The day that Fabian Vitalik’s wife left, rain masked the roar of the sea just beyond their rock garden. Fabian ended fishing early because of the storm, and came home to find his wife dozing on the sofa by the window, unfazed by the sharp pat pat pat of rain fingers on glass.
He found her enthralling when she was still and senseless like this, so he sat down and watched her breathe, the pearl necklace that rested on her chest rising and falling like waves. Their handmade string of seashells hanging from the ceiling tinkled above her head.
“I love you,” Fabian whispered to her sleeping figure, rubbing fish grease on his pants. He thought his wife was most beautiful when she was human.
Of course, she was famous for her shape-shifting. When he’d first seen her high up on the stage, twirling and morphing into other things, the audience had gone wild for the black sleekness of her cat’s fur, the shine of her teapot porcelain surface, the perfume that wafted from her petals when she mutated into a lilac bush. Oh yes, he remembered the hoots and howls of men when she danced her way across the stage as only a dress, the movement of shimmering fabric emphasizing the curves of the woman that would be underneath.
He had stared up at her in that crowd, marking the flashes of skin when she would have to, for a moment, be herself again before transforming into something she was not.
Now her overalls were fraying, her hair graying at the roots, the creases of fake smiles ebbing over her face. But so beautiful. Perhaps that was why she had married him, a simple fisherman living in Camber who’d tracked her down when the rain started pouring and the audience dispersed with newspapers over their heads. Nobody had glanced her way after she converted back into a woman, rain-soaked and delicate and normal. Nobody but him. And thirty years later, Fabian could not stop staring.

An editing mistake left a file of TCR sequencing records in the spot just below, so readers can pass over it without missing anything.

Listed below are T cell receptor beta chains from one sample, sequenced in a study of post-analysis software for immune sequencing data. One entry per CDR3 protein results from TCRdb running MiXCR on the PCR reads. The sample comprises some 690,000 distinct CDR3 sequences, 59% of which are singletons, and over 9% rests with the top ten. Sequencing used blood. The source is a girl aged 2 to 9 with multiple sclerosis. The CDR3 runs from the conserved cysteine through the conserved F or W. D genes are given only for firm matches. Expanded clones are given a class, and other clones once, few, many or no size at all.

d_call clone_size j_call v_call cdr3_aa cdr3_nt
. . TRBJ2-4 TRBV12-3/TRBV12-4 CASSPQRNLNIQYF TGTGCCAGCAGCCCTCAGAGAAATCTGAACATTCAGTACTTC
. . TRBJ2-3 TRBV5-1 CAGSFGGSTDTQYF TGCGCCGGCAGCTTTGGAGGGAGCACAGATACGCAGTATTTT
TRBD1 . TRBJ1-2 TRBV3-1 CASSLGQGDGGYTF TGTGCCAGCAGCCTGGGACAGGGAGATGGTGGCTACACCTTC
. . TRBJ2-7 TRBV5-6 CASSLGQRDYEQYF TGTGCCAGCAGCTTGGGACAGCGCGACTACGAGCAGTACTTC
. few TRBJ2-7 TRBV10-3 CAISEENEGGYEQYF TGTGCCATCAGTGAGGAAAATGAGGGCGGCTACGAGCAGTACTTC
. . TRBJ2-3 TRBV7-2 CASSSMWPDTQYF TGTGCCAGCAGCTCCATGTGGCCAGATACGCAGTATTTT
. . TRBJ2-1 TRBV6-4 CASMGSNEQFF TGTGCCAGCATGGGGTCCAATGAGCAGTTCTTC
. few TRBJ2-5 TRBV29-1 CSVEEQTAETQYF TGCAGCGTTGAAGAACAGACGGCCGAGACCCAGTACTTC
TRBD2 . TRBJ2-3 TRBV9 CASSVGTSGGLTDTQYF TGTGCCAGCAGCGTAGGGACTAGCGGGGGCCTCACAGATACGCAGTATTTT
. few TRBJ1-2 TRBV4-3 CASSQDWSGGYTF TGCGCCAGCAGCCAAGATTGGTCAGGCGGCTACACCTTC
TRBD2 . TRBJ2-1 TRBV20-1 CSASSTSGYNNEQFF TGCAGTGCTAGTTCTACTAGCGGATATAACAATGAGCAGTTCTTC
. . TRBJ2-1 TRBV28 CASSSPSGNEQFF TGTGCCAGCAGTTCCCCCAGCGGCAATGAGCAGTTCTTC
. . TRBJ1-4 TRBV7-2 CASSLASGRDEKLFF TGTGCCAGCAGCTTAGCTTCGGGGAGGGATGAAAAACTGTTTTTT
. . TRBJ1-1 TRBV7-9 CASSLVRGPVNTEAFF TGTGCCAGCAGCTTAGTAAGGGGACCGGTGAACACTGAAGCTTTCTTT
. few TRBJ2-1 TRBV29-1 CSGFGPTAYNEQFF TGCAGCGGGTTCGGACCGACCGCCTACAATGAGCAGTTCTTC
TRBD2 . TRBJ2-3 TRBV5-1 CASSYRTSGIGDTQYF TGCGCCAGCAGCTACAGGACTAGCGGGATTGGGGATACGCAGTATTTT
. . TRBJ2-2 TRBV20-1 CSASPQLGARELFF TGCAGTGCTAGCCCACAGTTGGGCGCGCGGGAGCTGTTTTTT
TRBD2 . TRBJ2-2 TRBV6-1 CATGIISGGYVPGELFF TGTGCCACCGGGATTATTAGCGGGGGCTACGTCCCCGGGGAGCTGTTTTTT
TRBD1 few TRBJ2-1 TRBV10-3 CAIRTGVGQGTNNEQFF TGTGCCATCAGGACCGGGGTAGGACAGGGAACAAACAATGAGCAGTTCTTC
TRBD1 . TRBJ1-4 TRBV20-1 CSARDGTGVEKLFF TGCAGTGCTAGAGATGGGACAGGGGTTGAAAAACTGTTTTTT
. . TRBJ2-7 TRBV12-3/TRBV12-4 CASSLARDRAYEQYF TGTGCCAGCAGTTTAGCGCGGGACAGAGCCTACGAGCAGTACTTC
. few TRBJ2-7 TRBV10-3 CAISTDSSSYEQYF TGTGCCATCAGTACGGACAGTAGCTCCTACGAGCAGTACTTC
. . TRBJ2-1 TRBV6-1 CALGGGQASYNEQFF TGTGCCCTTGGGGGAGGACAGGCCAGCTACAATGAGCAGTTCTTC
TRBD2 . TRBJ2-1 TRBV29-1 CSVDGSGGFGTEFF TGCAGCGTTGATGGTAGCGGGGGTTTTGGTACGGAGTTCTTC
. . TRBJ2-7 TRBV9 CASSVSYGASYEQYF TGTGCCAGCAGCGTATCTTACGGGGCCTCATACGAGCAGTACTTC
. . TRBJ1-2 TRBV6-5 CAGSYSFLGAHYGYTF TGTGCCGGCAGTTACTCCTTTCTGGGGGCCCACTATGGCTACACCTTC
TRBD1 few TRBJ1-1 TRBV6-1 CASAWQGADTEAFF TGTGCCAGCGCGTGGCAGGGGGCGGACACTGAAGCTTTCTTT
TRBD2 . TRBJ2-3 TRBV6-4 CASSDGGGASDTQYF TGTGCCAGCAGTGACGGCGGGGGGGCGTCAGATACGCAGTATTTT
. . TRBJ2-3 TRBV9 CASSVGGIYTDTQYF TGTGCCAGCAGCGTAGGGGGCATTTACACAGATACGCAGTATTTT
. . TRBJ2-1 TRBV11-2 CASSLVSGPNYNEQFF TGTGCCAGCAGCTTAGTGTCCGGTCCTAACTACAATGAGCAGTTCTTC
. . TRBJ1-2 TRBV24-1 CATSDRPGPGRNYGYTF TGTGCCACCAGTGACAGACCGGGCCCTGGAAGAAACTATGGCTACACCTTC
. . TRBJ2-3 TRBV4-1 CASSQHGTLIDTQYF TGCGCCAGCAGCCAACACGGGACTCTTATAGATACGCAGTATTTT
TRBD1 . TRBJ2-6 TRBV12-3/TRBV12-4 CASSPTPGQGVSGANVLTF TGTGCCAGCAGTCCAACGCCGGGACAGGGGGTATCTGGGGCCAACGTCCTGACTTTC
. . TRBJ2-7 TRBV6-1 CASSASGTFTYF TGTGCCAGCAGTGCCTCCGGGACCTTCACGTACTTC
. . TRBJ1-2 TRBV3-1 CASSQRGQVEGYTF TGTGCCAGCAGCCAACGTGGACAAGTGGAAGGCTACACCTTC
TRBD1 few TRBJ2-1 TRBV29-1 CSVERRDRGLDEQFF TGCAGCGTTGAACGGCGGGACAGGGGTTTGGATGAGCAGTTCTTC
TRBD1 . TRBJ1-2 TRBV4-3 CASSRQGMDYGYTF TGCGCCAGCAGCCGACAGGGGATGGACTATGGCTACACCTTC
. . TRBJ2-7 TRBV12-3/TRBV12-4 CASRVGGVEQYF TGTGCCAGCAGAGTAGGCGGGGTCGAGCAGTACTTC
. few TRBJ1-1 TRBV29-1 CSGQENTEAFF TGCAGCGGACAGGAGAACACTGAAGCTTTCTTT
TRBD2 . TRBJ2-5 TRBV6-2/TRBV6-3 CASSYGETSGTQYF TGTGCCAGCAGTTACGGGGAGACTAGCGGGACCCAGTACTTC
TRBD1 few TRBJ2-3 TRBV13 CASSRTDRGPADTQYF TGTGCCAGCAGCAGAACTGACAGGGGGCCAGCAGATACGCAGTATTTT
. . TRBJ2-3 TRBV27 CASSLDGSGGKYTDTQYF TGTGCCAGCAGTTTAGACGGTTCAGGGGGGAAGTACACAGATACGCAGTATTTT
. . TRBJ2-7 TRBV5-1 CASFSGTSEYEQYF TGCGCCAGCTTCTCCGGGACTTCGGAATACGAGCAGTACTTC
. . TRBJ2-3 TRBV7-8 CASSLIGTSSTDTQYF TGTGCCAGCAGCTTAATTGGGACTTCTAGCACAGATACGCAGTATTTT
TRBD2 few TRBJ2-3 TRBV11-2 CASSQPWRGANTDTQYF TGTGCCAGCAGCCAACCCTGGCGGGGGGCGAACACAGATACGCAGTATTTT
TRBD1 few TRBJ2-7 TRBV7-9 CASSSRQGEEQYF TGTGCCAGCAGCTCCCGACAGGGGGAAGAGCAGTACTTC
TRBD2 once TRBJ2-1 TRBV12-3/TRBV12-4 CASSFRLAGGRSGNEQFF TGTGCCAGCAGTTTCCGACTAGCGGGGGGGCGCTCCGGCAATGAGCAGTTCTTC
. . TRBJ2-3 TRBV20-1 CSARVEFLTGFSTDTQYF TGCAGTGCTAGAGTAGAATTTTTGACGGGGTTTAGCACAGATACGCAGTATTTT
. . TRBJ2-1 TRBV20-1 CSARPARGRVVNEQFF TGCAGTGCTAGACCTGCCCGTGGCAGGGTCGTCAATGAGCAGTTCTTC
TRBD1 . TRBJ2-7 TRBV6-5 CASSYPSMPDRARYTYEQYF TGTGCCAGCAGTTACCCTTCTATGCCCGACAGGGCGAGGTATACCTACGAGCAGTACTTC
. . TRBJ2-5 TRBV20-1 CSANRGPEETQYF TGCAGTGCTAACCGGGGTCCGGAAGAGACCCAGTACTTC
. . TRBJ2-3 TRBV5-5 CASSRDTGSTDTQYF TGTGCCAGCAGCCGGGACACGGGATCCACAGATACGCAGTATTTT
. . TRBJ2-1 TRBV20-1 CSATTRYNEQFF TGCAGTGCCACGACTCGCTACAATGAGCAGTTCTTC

It was only when the rain stopped that she tensed and shifted her body on the sofa, as if the lack of pattering on the window was an alarm. The seashells clinked to a still. Her eyelids fluttered open.
“How did you sleep, love?” Fabian asked from his armchair, drinking in her presence.
She blinked at him, flexed her fingers as if amazed that she had fingers at all. Far off, they could finally hear the ocean again, roaring and crashing onto the beach. She looked back up at him. “What have you been doing this whole time?”
“Reading,” Fabian said, although his book lay unopened on the other end of the coffee table.
“How’d fishing go? I assume the rain ruined things.”
“Caught some, but not much. Had to come back early.”
“Hmm.” His wife glanced out the windowpane, where the rainstorm had leaked into a gray drizzle. The stones in their garden glistened with the residue of the storm. “You know,” she said, “I have always wanted to shift into wind. Or fire. An element of some sort, but I don’t know how. Which muscle do I reach for? Which thought do I think? Which color do I let fill me up?”
Fabian did not answer, only stared at the curve of her mouth, thinking about love and fishing and the sea. How many times had he woken from a night of lovemaking to find something else on his wife’s pillow — a dusty book, a glass doll, a starfish? When she was transforming, she was so much like the sea, wild and unpredictable. But when she was human, she moved like a butterfly, gently, gracefully…
“— simply rise and plummet where I please.”
Fabian nodded, not knowing what she had just said. He remembered his wife giving birth to their three children, who were all grown and traveling now — Josiah had come out covered in fur, his shape-shifting abilities stuck between some kind of animal and the baby he was. The doctors had panicked until the little guy had given a sharp, sputtering cry and shifted back into baby skin.